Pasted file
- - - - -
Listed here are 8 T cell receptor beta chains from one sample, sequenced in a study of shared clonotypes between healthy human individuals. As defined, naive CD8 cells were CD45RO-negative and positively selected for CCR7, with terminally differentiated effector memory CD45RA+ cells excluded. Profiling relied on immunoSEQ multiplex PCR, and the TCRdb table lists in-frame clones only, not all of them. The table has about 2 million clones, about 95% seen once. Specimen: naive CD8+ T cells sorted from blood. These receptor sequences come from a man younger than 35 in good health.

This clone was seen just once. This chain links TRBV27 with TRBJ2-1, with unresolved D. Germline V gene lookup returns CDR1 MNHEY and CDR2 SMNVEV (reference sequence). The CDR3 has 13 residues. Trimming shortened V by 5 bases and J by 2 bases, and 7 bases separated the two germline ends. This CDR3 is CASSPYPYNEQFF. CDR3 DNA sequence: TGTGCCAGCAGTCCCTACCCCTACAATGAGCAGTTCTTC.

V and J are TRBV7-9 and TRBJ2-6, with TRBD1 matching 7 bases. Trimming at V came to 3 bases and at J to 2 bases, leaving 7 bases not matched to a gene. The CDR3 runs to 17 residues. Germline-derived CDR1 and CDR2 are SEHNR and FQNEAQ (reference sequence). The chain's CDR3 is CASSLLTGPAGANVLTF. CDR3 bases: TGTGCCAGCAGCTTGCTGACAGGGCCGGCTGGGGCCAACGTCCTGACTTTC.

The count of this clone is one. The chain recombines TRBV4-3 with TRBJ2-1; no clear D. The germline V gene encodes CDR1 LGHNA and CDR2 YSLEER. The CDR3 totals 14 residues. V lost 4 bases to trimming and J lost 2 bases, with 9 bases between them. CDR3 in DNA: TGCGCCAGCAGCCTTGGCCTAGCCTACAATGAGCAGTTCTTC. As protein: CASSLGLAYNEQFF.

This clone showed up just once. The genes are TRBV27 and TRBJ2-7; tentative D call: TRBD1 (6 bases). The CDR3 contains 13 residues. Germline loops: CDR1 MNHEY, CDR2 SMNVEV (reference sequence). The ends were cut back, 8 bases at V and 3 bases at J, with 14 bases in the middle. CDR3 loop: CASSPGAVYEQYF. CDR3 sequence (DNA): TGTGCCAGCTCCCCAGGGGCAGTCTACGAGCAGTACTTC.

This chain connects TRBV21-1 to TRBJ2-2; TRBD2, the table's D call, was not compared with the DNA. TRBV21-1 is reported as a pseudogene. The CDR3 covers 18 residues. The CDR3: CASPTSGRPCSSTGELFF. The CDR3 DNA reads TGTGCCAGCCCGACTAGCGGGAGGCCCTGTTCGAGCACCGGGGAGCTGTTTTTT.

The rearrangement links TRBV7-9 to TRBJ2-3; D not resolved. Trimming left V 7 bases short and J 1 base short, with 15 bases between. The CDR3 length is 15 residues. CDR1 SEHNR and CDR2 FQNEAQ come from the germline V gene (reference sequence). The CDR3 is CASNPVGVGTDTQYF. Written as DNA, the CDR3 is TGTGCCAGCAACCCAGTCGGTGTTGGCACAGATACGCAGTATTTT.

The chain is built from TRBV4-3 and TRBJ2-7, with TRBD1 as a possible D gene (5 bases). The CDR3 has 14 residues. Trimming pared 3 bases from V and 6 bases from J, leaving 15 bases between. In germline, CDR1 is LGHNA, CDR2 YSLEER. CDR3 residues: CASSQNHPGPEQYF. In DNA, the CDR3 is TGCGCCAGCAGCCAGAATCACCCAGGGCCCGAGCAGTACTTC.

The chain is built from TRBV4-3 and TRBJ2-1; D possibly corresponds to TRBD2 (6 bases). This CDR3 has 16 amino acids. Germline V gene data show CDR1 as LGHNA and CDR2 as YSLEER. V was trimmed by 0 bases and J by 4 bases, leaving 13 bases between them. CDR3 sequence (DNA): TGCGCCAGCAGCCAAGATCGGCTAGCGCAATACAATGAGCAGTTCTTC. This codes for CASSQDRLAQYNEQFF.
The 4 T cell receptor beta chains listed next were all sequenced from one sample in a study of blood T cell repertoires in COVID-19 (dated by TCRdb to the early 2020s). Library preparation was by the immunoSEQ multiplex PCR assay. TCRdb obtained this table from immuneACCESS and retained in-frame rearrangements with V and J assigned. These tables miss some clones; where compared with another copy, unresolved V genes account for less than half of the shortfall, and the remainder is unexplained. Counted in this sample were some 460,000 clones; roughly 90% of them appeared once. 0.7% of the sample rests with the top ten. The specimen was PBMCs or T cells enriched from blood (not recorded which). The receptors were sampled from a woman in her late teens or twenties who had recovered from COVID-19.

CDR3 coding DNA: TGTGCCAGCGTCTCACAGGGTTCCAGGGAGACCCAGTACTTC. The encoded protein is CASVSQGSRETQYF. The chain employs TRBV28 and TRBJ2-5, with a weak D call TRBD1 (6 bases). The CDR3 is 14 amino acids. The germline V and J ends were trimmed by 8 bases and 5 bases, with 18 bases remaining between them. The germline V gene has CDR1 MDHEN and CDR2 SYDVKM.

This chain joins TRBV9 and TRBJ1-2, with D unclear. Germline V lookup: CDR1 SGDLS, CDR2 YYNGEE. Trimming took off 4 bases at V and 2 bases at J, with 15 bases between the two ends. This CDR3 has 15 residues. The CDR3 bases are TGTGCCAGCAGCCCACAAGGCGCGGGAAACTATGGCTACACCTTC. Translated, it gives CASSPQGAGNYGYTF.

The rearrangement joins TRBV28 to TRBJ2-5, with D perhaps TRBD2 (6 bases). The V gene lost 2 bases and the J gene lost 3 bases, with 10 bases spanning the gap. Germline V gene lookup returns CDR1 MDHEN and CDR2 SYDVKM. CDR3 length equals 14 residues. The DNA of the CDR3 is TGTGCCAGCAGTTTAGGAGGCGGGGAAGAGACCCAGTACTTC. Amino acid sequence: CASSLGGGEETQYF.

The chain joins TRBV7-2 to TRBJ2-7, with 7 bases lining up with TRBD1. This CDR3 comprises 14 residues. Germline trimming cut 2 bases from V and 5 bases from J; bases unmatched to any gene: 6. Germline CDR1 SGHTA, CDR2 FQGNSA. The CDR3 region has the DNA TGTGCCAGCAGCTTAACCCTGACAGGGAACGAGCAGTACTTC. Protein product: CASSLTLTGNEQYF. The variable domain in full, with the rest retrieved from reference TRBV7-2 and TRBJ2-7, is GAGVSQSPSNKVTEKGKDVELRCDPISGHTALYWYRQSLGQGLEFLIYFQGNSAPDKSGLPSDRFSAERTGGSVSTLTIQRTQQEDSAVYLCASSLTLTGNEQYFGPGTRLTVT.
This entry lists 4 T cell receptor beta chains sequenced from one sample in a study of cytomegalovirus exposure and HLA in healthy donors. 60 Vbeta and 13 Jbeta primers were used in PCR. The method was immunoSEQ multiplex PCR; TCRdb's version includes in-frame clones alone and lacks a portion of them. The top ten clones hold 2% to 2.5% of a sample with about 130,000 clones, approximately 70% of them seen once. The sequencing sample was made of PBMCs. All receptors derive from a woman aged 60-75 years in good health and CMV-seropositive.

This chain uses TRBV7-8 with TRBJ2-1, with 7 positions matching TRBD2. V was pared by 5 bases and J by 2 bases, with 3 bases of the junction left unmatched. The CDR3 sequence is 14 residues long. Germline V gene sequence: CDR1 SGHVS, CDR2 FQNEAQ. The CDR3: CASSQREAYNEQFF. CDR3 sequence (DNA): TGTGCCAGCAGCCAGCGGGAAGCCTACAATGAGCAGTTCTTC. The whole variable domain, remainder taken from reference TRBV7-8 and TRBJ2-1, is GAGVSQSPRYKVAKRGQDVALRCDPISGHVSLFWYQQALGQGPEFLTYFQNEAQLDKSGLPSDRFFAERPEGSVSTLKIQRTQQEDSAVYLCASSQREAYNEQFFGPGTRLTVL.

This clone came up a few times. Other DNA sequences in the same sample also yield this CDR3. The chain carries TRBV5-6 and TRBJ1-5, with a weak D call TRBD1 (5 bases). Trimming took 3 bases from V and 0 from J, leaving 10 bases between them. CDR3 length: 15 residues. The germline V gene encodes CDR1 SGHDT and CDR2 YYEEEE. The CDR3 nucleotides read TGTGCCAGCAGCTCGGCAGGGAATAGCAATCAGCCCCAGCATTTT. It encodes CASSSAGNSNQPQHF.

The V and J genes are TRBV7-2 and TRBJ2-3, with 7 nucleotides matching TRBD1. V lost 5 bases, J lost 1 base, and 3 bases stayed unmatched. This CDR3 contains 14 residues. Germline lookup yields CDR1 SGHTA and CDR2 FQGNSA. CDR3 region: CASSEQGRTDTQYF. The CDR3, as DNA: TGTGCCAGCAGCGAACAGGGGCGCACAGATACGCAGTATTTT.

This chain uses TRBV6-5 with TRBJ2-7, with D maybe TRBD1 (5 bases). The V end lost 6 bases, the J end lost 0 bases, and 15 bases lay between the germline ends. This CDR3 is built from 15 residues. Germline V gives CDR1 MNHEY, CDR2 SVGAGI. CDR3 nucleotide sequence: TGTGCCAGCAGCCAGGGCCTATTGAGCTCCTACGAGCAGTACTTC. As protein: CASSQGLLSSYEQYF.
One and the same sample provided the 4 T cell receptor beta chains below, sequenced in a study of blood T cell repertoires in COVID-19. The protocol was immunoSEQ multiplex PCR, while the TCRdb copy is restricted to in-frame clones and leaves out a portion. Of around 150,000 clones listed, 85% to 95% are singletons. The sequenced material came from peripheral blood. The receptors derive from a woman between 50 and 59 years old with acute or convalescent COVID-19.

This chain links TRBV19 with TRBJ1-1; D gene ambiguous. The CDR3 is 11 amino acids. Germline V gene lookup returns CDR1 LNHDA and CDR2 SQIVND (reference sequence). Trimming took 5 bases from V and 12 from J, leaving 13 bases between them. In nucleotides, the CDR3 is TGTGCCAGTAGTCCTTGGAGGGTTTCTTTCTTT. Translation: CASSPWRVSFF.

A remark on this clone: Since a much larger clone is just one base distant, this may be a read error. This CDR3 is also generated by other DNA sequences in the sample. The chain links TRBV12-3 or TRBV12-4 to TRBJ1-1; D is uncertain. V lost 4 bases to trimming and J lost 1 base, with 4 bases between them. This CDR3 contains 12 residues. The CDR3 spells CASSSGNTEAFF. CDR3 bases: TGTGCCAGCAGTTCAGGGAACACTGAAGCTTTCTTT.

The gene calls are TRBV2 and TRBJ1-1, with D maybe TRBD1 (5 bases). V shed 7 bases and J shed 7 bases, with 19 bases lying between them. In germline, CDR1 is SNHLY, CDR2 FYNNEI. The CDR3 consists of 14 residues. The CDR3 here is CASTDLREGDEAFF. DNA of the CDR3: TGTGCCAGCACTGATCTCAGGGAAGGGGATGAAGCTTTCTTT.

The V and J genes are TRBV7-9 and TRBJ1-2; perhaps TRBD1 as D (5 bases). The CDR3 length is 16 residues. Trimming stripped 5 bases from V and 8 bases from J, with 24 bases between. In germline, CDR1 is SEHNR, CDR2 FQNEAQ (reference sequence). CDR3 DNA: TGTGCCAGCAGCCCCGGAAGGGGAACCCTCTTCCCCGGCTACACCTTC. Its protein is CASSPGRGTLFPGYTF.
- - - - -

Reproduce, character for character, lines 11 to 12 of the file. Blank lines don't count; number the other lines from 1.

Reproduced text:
CDR3 coding DNA: TGTGCCAGCGTCTCACAGGGTTCCAGGGAGACCCAGTACTTC. The encoded protein is CASVSQGSRETQYF. The chain employs TRBV28 and TRBJ2-5, with a weak D call TRBD1 (6 bases). The CDR3 is 14 amino acids. The germline V and J ends were trimmed by 8 bases and 5 bases, with 18 bases remaining between them. The germline V gene has CDR1 MDHEN and CDR2 SYDVKM.

This chain joins TRBV9 and TRBJ1-2, with D unclear. Germline V lookup: CDR1 SGDLS, CDR2 YYNGEE. Trimming took off 4 bases at V and 2 bases at J, with 15 bases between the two ends. This CDR3 has 15 residues. The CDR3 bases are TGTGCCAGCAGCCCACAAGGCGCGGGAAACTATGGCTACACCTTC. Translated, it gives CASSPQGAGNYGYTF.